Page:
Feb 28, 2022 - Economy

Exclusive: Insider and Axel Springer back new podcast company Spooler

Illustrated collage of a microphone with pennies falling all around.

Illustration: Eniola Odetunde/Axios

Insider and its parent, German publishing giant Axel Springer, are investing in a new podcast company called Spooler, Insider CEO Henry Blodget tells Axios. Spooler will co-produce a new podcast with Insider called "The Refresh from Insider" using proprietary tech that makes it easier for producers to update podcast content with new segments after it's been published.

The big picture: The new company will be the first of several joint investments from a new fund called "Axel Springer Insider Ventures" (ASIV) that's focused on innovation in media.

  • "We are likely to help start several new startups that will focus on different aspects of innovation in journalism," Blodget said. "And this is the first, but there will likely be others and we will put both some capital into them and give them operating guidance and strategic partners."

Spooler is the brainchild of Blodget and podcast industry veterans Andy Bowers, co-founder of Slate Audio and Megaphone and James Boggs, formerly head of podcasts at Apple. Spooler investors include its founders, as well as Axel Springer Insider Ventures.

  • Boggs will serve as chief executive and Bowers will be chief creative officer. Blodget, a co-founder, sits on Spooler's board. The initial funding from ASIV is a seed round.
  • Blodget says they decided it would be better to create a separate company to build the platform, but Insider will work closely with Spooler on its own podcasts.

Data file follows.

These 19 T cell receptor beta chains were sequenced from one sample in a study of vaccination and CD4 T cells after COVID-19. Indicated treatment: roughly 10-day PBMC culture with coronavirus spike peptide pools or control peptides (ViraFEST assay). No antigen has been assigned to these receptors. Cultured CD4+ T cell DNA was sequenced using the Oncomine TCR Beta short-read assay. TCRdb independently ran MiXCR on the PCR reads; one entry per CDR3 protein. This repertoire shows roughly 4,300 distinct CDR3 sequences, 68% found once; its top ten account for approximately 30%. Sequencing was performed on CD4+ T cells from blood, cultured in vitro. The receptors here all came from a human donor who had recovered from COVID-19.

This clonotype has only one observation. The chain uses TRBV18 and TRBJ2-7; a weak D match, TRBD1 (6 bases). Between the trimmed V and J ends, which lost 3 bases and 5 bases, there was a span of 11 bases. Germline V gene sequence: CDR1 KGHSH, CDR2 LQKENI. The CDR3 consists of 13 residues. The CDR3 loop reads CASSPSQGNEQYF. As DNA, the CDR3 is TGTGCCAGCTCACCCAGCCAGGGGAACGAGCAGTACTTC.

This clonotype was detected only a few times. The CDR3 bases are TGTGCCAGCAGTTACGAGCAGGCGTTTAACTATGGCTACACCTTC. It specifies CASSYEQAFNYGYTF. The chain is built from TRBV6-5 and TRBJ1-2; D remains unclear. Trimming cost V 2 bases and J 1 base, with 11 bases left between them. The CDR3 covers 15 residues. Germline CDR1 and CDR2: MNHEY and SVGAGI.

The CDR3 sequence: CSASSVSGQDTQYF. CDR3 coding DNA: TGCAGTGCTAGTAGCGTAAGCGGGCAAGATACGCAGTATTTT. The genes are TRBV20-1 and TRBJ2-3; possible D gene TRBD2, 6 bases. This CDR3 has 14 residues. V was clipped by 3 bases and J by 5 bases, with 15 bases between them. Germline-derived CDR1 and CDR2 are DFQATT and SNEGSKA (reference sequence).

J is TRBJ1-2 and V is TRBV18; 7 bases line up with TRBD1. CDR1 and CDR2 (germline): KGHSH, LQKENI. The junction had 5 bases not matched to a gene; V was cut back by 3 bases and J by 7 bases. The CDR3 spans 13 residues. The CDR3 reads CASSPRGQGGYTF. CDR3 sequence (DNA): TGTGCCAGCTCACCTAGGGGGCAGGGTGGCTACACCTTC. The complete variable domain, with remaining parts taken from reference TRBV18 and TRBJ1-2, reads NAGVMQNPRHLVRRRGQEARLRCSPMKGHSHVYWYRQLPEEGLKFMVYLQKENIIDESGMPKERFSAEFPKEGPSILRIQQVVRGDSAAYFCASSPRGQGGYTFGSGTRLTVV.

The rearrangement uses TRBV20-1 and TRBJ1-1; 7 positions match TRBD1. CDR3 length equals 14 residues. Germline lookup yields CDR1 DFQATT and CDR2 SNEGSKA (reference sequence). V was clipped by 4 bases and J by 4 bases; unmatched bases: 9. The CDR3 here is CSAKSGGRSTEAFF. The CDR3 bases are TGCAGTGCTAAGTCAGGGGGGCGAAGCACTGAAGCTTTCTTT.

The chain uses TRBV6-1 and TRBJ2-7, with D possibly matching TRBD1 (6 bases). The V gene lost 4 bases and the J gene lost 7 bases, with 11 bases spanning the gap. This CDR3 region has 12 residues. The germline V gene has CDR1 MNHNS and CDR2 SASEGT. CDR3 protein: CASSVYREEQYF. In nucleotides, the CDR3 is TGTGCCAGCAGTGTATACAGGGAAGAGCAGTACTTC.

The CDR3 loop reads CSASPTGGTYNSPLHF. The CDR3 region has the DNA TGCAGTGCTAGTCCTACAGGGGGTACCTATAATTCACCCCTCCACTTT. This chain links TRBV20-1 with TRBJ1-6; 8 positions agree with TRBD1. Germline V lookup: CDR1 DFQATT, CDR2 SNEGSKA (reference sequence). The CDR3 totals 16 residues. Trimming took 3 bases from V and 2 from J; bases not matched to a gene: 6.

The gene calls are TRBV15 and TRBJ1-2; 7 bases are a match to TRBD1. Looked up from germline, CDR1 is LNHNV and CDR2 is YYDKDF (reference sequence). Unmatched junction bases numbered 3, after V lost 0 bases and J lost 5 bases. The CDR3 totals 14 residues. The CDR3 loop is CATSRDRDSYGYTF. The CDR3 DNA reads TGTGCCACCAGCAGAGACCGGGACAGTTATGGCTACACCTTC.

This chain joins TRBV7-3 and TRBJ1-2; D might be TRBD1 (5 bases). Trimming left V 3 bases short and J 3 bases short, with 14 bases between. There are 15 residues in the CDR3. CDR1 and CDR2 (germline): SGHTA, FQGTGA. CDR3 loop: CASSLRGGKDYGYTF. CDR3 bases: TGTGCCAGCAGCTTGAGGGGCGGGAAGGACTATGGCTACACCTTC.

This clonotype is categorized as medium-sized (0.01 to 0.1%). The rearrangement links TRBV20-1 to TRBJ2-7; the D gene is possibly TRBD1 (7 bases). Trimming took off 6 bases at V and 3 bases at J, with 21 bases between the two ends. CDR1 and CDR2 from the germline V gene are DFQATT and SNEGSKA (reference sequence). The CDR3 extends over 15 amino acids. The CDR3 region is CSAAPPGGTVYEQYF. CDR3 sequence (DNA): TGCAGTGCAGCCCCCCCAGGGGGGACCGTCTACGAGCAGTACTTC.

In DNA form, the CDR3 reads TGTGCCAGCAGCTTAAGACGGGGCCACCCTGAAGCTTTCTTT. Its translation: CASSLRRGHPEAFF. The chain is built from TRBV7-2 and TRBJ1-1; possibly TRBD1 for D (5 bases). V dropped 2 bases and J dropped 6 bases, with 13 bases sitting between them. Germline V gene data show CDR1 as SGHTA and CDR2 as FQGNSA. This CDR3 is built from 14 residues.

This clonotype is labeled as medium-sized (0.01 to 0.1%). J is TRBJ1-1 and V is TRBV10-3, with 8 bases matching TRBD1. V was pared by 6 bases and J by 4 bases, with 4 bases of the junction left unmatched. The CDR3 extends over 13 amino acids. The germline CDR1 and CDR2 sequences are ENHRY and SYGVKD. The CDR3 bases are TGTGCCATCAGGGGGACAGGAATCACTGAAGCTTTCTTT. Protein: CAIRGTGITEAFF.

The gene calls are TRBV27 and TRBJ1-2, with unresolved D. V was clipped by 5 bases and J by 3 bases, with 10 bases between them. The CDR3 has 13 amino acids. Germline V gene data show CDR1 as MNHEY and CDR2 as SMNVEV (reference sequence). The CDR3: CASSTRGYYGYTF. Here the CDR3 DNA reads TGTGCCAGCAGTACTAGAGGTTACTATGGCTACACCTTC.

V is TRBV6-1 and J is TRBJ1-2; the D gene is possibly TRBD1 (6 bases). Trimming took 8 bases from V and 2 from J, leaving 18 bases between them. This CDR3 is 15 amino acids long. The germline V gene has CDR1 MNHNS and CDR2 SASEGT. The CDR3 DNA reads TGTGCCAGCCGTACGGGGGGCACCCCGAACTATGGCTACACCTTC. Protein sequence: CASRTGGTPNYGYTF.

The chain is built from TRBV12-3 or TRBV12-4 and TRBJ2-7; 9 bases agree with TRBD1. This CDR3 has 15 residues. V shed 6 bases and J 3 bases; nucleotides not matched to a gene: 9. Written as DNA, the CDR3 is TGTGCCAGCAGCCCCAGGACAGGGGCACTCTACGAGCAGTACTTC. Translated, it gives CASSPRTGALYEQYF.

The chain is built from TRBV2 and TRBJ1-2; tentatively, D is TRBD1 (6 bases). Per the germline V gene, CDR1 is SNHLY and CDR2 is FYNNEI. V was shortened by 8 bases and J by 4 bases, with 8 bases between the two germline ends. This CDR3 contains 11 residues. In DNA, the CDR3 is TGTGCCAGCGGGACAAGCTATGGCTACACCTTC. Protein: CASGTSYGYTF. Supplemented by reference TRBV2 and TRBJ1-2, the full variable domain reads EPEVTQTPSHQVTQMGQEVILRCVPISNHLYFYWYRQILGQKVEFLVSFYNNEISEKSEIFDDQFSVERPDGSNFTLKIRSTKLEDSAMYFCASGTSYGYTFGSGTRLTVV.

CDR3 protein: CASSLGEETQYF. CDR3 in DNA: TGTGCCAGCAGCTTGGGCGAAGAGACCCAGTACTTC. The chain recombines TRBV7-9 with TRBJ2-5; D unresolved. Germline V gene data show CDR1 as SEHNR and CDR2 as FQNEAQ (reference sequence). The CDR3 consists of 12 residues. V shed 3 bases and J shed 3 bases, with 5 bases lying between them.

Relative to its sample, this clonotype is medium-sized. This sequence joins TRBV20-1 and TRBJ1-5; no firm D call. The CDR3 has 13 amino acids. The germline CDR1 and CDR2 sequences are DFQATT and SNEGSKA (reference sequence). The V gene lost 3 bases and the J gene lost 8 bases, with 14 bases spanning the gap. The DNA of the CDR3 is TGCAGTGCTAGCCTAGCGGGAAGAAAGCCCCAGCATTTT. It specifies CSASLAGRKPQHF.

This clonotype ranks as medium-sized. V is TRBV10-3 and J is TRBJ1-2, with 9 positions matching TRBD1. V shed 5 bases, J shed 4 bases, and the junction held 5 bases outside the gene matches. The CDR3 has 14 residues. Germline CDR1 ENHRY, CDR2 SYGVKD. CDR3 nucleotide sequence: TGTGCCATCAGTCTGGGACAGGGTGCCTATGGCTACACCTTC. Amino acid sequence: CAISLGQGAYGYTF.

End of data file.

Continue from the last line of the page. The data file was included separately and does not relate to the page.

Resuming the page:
Details: The Refresh from Insider will be a daily audio news brief that is updated throughout the day to keep pace with the news cycle.

  • The show, available weekday mornings, will be hosted by Rebeca Ibarra, a former WNYC host and producer, and Dave Smith, a reporter and editor at Insider. Kerry Donahue will be the show's executive producer.
  • It will be available on Google podcasts, Spotify and Apple podcasts, or on-demand on the Insider app and website. The player will enable listeners to skip segments and select upcoming segments they wish to hear, said Bowers.

How it works: The show will be powered by a new technology, created by Bowers, Boggs and Spooler's team that stitches podcast episodes together in real-time from individually-produced audio segments.

  • The podcasts can be distributed by podcast players and apps on-demand but will give users the ability to listen to the most up-to-date versions of episodes.
  • For news companies, the expectation is that producers could build "playlist programs" that Spooler automatically stitches together to make the podcast sound seamless, even though it's being repeatedly updated.
  • The bespoke player on Insider.com and Insider's app will allow users to skip over segments they've already heard.
  • "We see this as tech that could help enterprise-level news organizations, and also we could even see it moving to individual creators," said Bowers. Referencing the rise of individual journalists as creators, he noted. "this could be an interesting way to keep people up to date on topic they know a lot about."

Bottom line: "There is a big hole in audio programming, which is real-time news and other playlist driven off programming," Blodget argues. "Currently we can't do that with podcast infrastructure because of the episodic nature of it."

What to watch: Boggs says that the company will start by working with different news companies, but in the future, he thinks Spooler's tech could be used across an array of industries, including corporate training and communications.

  • Bowers noted that this type of technology could give podcasts better penetration on smart speakers and in cars, where people often are looking for up-to-date information via voice commands.
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